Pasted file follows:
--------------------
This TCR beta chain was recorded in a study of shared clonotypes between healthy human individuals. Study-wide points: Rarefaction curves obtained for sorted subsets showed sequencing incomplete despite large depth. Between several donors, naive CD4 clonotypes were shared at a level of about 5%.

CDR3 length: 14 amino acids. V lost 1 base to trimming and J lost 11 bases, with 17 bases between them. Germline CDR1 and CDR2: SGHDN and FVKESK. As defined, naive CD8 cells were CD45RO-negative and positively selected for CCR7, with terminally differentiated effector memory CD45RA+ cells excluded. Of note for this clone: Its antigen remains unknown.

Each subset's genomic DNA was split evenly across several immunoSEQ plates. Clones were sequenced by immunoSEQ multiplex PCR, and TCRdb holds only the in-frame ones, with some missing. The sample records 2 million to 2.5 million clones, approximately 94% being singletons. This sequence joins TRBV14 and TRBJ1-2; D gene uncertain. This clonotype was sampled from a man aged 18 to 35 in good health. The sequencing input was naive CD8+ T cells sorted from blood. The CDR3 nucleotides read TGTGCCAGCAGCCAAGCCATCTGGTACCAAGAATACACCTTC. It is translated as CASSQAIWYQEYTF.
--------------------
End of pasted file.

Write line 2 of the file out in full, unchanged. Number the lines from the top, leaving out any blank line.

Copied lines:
CDR3 length: 14 amino acids. V lost 1 base to trimming and J lost 11 bases, with 17 bases between them. Germline CDR1 and CDR2: SGHDN and FVKESK. As defined, naive CD8 cells were CD45RO-negative and positively selected for CCR7, with terminally differentiated effector memory CD45RA+ cells excluded. Of note for this clone: Its antigen remains unknown.